A lawsuit commenced by the American Institute for International Steel (“AIIS”) regarding the constitutionality of Section 232 before the Court of International Trade (“CIT”) has been decided. A three-judge panel decided that Section 232 was not unconstitutional.
The plaintiffs argued that Section 232 of the Trade Expansion Act of 1962, as amended, did not properly delegate authority to the Executive Branch because there is no “intelligible principle” under which Section 232 authorizes presidential action.
CIT determined that Section 232 did, in fact, meet the “intelligible principle” standard to uphold Section 232’s constitutionality. In reaching its decision, the CIT relied on a 1976 case, Fed. Energy Admin. v. Algonquin SNG Inc., 426 U.S. 548 (1976), where the Supreme Court upheld a similar challenge against Section 232, finding that Section 232 “establishes clear preconditions to Presidential action. . . .”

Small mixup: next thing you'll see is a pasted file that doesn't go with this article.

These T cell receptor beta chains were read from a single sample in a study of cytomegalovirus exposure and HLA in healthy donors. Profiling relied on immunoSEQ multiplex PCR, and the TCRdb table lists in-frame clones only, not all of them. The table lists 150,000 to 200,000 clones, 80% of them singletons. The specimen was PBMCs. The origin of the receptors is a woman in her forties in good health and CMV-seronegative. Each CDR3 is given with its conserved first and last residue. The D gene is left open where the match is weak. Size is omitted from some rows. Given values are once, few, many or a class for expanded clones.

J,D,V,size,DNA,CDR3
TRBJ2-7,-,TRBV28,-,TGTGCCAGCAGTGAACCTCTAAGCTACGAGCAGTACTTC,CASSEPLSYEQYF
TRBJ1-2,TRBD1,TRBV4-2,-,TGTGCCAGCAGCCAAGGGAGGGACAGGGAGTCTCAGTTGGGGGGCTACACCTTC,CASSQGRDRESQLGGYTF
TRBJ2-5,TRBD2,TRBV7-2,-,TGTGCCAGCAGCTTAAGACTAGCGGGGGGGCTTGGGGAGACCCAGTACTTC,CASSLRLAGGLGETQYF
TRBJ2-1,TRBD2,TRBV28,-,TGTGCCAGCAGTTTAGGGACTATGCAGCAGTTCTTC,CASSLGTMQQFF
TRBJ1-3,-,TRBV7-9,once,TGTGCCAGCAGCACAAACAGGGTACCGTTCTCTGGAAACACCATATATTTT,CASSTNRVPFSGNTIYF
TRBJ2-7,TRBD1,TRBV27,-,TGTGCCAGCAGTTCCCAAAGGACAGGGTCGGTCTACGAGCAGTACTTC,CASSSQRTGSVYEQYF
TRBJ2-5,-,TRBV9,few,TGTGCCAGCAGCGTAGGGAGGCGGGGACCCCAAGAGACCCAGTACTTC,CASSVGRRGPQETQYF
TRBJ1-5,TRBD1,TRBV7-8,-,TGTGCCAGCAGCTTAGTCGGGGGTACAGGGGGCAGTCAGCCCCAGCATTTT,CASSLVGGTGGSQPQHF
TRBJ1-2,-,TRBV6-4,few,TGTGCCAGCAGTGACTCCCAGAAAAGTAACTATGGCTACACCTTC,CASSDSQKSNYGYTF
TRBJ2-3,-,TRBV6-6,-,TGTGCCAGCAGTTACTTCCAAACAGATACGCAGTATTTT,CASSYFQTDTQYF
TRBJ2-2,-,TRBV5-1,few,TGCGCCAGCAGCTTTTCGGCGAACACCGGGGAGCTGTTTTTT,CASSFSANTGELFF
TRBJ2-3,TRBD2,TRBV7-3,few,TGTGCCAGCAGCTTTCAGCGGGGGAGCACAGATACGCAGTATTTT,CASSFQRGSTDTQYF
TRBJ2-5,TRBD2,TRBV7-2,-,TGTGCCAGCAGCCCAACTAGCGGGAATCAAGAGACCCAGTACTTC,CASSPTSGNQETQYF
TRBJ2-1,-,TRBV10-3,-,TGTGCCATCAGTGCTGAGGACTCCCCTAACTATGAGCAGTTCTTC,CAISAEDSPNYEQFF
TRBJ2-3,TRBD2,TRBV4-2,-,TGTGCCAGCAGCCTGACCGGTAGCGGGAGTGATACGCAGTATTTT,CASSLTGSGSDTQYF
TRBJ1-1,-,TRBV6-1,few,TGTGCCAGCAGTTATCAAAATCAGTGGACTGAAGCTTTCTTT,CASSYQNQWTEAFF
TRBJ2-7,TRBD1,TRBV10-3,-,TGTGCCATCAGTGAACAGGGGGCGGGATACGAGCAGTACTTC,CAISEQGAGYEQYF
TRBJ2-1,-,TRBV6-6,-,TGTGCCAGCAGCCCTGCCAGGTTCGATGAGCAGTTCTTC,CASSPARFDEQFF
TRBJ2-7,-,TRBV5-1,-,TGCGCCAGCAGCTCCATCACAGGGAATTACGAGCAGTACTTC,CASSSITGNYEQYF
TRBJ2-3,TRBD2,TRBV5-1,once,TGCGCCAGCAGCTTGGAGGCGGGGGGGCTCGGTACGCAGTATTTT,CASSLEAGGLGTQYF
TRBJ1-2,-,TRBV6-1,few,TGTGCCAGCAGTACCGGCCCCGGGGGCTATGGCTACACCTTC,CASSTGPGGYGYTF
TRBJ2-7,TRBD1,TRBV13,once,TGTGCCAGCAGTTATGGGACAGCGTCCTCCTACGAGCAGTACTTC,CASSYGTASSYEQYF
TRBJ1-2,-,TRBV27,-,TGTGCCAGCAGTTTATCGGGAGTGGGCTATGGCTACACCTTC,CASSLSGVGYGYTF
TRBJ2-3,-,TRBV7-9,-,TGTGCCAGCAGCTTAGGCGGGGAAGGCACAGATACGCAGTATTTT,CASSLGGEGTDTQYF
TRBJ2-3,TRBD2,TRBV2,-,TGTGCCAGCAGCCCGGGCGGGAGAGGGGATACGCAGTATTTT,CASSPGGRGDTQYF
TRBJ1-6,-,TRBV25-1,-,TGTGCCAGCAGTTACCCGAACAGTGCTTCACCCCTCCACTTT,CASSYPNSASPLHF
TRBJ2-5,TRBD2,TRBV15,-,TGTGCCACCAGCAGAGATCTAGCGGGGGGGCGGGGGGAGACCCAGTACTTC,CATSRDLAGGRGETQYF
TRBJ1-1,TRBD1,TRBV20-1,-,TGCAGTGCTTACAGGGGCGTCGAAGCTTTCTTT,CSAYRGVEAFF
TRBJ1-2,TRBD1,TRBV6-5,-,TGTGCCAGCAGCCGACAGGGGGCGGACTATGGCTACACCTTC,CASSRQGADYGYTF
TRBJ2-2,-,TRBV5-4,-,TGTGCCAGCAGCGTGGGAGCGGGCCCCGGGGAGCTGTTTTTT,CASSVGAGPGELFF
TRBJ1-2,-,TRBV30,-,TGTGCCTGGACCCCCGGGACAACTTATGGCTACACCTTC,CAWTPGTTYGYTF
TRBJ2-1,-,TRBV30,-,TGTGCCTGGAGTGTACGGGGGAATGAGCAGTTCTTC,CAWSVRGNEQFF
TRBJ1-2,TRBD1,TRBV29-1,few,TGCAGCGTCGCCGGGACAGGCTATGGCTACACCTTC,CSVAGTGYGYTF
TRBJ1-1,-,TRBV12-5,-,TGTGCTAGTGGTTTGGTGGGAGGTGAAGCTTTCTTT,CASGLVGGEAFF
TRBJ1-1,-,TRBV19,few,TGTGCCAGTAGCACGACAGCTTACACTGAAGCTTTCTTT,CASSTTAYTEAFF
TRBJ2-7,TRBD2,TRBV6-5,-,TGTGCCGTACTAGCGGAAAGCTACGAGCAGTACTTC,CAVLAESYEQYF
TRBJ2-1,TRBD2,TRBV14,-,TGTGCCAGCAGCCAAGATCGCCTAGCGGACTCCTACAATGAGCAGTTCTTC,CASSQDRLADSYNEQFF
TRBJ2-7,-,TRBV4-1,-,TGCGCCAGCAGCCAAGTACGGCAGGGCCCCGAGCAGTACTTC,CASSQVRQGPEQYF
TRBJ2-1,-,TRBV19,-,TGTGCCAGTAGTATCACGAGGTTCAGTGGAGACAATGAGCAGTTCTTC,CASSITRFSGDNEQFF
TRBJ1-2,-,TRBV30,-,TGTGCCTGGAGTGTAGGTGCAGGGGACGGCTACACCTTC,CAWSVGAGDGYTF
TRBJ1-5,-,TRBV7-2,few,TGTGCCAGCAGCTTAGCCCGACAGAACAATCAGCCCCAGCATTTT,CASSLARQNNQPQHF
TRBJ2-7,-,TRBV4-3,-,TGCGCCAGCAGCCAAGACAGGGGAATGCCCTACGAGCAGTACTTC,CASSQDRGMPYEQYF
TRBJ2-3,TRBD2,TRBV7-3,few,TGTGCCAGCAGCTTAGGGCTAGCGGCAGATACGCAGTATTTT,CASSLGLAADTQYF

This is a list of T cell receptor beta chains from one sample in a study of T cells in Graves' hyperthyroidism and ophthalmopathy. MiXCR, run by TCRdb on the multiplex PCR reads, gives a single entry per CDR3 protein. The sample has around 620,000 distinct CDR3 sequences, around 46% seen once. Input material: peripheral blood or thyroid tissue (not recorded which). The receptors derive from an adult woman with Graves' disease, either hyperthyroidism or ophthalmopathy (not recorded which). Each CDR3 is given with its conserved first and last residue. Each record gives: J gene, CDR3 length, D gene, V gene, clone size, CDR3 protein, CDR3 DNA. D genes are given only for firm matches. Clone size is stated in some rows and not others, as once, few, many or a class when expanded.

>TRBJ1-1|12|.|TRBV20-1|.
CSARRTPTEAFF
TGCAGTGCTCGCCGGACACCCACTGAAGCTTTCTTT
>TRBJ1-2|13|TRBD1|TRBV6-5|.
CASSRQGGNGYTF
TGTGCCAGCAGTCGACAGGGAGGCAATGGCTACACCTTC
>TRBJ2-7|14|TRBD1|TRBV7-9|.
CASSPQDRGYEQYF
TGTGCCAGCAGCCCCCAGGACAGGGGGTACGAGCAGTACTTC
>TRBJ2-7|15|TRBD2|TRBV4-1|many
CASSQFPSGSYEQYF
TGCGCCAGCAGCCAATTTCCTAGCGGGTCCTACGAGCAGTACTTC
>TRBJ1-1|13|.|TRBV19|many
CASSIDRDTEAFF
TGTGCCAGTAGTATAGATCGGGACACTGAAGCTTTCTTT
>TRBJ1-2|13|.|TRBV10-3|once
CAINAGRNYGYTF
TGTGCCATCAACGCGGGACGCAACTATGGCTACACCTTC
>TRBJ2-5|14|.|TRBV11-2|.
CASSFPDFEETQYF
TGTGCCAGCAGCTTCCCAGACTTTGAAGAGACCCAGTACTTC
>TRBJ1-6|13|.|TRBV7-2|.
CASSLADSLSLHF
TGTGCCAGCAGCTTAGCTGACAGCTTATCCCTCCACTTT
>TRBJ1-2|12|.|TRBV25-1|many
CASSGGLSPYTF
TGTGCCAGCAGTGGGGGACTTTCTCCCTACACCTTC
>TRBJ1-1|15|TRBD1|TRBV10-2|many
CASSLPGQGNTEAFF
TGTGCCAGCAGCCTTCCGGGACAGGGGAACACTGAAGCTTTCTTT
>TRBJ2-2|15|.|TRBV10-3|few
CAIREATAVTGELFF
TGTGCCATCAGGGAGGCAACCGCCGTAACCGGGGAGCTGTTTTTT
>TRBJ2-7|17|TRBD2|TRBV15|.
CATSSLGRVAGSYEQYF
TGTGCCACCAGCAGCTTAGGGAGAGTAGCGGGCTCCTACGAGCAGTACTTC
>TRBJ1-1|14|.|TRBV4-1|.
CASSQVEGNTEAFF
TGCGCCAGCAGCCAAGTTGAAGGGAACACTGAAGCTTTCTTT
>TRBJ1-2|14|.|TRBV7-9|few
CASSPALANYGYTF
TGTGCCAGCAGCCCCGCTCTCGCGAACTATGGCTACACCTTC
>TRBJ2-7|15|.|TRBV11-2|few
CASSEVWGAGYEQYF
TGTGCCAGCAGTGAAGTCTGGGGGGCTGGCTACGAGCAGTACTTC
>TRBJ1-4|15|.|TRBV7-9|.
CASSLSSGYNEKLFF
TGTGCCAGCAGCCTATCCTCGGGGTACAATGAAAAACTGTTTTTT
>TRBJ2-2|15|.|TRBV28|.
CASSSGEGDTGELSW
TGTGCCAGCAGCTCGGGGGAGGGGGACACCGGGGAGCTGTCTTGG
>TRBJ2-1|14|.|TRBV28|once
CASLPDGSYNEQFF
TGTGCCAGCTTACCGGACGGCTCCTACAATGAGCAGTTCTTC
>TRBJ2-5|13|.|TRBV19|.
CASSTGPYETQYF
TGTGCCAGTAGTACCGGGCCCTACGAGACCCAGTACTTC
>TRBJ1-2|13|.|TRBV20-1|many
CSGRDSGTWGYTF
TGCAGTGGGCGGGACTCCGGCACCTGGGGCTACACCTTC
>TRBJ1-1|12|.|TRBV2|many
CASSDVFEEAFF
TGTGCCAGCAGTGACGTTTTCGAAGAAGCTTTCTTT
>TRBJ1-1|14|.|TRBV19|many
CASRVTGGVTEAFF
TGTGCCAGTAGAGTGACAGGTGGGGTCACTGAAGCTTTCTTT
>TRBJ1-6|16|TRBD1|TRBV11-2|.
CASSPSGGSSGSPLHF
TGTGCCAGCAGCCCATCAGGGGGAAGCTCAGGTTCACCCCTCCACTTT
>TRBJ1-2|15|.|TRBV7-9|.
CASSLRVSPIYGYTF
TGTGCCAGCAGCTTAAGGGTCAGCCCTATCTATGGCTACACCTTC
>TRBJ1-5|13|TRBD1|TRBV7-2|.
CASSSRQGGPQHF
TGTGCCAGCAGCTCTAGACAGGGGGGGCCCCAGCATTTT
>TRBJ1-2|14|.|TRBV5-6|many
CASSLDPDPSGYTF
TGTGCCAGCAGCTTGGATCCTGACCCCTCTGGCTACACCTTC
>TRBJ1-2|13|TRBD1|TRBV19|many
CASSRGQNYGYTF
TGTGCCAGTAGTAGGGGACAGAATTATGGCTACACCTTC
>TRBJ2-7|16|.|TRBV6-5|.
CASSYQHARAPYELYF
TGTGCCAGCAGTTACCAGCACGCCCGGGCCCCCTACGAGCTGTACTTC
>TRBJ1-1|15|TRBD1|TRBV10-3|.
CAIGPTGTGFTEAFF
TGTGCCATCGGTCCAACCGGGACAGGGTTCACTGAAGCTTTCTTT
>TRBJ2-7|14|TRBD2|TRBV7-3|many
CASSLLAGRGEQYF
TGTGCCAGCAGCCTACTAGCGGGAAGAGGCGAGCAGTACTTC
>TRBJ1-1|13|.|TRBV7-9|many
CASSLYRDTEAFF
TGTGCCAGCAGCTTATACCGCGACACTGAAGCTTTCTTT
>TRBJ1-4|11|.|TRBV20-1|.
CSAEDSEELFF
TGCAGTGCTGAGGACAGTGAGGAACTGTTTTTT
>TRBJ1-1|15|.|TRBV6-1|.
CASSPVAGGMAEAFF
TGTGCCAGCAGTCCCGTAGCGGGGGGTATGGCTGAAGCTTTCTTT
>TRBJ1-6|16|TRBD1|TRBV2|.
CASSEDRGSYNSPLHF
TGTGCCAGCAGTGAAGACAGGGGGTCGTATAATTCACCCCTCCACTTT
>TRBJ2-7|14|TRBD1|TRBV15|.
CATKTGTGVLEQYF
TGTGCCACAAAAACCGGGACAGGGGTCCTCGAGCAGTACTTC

Plaintiffs attempted to distinguish the 1976 case from the one before it, but ultimately failed to convince the three-judge panel that the Algonquinwas not binding on the CIT.
Despite the outcome, there are avenues for appeal. The case can be appealed to the Supreme Court, where the Highest Court can revisit its earlier rulings and revise the law. Despite the difficulty in overruling an earlier Supreme Court decision, one judge on the CIT panel expressed “grave doubts” about the 1976 decision that was binding on the CIT. Judge Katzmann did not dissent from the opinion, and maintained that he was bound by earlier precedent, but maintained skepticism that the earlier decision was right. Judge Katzmann expressed concern that Section 232 violates the spirit of Separation of Powers embedded in the Constitution because it:
“provides virtually unbridled discretion to the President with respect to the power over trade that is reserved by the Constitution to Congress. Nor does the statute require congressional approval of any presidential actions that fall within its scope. In short, it is difficult to escape the conclusion that the statute has permitted the transfer of power to the President in violation of the separation of powers.”
AIIS already announced its decision to appeal the decision, so time will tell whether the Supreme Court will revisit its earlier precedent.